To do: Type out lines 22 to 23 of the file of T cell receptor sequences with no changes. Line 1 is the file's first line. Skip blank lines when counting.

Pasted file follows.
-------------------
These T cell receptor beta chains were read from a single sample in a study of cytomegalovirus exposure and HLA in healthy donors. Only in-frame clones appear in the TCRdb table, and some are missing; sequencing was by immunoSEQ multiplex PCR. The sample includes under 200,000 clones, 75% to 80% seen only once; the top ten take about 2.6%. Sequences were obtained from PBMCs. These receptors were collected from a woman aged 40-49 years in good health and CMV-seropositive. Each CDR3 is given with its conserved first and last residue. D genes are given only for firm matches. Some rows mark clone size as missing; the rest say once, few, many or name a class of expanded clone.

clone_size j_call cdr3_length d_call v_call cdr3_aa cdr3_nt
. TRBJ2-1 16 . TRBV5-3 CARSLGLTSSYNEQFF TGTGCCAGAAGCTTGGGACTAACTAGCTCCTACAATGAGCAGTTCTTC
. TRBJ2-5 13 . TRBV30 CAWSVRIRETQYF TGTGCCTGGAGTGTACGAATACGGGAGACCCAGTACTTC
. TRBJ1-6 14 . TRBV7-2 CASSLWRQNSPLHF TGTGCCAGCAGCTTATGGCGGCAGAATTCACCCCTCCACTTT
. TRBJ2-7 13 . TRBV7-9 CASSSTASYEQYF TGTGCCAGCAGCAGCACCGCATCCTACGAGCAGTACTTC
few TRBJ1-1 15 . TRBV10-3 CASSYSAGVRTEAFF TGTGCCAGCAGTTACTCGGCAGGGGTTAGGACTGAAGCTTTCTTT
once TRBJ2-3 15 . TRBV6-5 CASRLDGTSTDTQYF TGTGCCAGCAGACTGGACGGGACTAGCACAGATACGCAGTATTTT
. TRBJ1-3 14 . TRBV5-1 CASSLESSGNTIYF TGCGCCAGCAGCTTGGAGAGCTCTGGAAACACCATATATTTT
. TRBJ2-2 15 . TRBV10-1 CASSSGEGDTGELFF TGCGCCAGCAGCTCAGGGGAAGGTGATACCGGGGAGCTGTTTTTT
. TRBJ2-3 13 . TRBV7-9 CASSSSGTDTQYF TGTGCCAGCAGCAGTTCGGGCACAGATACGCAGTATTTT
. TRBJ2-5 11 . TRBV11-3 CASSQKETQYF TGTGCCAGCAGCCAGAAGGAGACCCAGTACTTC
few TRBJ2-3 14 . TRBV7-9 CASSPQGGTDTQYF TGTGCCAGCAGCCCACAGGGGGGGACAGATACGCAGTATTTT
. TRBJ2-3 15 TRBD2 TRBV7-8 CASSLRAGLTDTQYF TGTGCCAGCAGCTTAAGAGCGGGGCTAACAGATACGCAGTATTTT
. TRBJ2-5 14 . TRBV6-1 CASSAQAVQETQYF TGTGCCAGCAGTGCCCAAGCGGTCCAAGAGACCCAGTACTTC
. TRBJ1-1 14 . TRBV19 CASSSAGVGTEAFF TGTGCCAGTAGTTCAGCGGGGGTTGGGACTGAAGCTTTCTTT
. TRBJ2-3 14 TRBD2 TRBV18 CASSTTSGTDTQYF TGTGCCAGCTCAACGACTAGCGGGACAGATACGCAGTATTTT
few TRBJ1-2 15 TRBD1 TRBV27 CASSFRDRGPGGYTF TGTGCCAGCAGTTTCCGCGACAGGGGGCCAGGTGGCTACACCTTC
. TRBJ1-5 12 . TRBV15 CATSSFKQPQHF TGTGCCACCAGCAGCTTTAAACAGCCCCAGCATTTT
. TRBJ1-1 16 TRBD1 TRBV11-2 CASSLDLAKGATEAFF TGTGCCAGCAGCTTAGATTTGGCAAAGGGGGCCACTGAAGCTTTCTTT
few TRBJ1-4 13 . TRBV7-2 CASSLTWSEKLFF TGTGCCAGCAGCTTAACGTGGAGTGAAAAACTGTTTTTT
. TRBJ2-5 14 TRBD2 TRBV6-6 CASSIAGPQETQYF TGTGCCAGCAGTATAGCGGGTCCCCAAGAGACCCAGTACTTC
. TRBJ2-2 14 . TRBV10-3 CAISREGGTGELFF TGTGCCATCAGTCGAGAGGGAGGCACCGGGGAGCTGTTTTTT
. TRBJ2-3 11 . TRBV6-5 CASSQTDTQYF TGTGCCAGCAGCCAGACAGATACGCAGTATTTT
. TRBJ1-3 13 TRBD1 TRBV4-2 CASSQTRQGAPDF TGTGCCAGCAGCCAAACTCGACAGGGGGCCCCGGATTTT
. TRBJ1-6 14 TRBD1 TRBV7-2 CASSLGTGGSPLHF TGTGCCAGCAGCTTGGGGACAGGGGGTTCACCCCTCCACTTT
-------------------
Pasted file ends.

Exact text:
. TRBJ2-5 14 TRBD2 TRBV6-6 CASSIAGPQETQYF TGTGCCAGCAGTATAGCGGGTCCCCAAGAGACCCAGTACTTC
. TRBJ2-2 14 . TRBV10-3 CAISREGGTGELFF TGTGCCATCAGTCGAGAGGGAGGCACCGGGGAGCTGTTTTTT